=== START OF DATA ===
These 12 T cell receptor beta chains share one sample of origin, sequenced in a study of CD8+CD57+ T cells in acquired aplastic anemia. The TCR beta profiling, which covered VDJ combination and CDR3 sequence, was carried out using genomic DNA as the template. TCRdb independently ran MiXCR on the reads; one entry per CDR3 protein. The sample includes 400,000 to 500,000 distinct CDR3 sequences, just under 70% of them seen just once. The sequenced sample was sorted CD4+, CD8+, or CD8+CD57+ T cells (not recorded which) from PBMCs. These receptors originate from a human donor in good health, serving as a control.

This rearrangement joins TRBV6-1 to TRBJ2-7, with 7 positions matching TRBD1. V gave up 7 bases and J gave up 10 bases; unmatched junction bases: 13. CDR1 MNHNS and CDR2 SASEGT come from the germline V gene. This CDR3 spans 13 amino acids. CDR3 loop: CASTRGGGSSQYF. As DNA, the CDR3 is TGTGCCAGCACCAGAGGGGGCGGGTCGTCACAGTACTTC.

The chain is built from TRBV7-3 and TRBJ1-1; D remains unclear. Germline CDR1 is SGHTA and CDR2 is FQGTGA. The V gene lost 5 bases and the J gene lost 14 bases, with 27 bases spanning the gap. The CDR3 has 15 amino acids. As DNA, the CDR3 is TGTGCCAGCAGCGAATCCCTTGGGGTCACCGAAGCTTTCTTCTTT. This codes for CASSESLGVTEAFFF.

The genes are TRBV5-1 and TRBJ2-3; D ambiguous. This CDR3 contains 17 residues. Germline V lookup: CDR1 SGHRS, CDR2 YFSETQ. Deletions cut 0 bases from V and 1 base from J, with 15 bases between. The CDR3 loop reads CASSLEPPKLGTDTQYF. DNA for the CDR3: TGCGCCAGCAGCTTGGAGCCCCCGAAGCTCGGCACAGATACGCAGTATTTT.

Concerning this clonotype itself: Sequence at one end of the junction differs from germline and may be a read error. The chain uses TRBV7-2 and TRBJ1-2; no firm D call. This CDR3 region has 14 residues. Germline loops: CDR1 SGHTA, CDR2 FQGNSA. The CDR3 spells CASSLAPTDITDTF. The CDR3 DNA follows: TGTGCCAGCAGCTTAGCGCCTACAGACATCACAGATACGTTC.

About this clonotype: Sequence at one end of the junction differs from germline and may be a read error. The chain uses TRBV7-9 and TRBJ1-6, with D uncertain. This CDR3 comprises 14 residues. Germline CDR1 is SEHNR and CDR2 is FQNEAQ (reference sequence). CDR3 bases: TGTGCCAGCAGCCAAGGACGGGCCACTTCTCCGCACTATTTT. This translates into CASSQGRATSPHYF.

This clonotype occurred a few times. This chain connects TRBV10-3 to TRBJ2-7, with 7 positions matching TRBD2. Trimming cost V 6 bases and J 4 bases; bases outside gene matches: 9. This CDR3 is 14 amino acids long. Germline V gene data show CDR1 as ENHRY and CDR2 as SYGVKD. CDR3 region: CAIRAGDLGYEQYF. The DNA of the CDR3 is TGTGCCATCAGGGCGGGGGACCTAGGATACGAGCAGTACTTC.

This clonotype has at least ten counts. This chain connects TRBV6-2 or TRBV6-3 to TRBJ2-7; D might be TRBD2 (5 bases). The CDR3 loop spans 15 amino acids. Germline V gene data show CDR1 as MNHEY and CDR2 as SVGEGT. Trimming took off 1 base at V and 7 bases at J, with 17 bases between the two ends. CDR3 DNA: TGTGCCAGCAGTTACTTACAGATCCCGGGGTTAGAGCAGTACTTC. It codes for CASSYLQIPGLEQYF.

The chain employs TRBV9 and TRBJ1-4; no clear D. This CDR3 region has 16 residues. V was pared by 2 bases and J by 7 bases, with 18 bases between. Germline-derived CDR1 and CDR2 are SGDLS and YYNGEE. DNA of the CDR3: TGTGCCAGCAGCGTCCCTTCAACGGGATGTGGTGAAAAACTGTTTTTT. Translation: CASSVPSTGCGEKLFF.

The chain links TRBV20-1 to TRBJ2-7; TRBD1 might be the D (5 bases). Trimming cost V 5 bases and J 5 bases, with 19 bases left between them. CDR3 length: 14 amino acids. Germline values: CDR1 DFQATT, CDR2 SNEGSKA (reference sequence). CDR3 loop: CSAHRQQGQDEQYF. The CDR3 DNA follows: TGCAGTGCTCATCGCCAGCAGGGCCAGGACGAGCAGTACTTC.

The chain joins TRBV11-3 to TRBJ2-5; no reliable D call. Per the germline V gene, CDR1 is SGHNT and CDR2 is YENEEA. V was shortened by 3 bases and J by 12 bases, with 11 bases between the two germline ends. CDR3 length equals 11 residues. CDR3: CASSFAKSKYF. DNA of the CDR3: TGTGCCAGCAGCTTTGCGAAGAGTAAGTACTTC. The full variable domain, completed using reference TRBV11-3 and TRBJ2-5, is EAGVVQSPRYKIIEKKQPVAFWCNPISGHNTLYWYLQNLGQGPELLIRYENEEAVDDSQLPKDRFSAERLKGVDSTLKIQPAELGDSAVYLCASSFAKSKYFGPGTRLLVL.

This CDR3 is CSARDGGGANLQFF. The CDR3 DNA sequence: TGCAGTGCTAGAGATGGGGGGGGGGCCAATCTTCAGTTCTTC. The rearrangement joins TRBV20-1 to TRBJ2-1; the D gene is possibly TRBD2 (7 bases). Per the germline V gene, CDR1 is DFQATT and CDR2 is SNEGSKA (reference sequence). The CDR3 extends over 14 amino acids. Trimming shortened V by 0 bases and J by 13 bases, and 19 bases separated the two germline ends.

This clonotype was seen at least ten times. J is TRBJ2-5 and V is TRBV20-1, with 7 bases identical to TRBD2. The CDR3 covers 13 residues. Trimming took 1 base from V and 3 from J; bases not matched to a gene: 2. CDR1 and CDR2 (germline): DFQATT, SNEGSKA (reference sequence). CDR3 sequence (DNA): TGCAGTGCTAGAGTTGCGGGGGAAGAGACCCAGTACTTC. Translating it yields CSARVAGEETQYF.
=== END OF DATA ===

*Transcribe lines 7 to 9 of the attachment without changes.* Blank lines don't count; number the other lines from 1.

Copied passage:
This clonotype occurred a few times. This chain connects TRBV10-3 to TRBJ2-7, with 7 positions matching TRBD2. Trimming cost V 6 bases and J 4 bases; bases outside gene matches: 9. This CDR3 is 14 amino acids long. Germline V gene data show CDR1 as ENHRY and CDR2 as SYGVKD. CDR3 region: CAIRAGDLGYEQYF. The DNA of the CDR3 is TGTGCCATCAGGGCGGGGGACCTAGGATACGAGCAGTACTTC.

This clonotype has at least ten counts. This chain connects TRBV6-2 or TRBV6-3 to TRBJ2-7; D might be TRBD2 (5 bases). The CDR3 loop spans 15 amino acids. Germline V gene data show CDR1 as MNHEY and CDR2 as SVGEGT. Trimming took off 1 base at V and 7 bases at J, with 17 bases between the two ends. CDR3 DNA: TGTGCCAGCAGTTACTTACAGATCCCGGGGTTAGAGCAGTACTTC. It codes for CASSYLQIPGLEQYF.

The chain employs TRBV9 and TRBJ1-4; no clear D. This CDR3 region has 16 residues. V was pared by 2 bases and J by 7 bases, with 18 bases between. Germline-derived CDR1 and CDR2 are SGDLS and YYNGEE. DNA of the CDR3: TGTGCCAGCAGCGTCCCTTCAACGGGATGTGGTGAAAAACTGTTTTTT. Translation: CASSVPSTGCGEKLFF.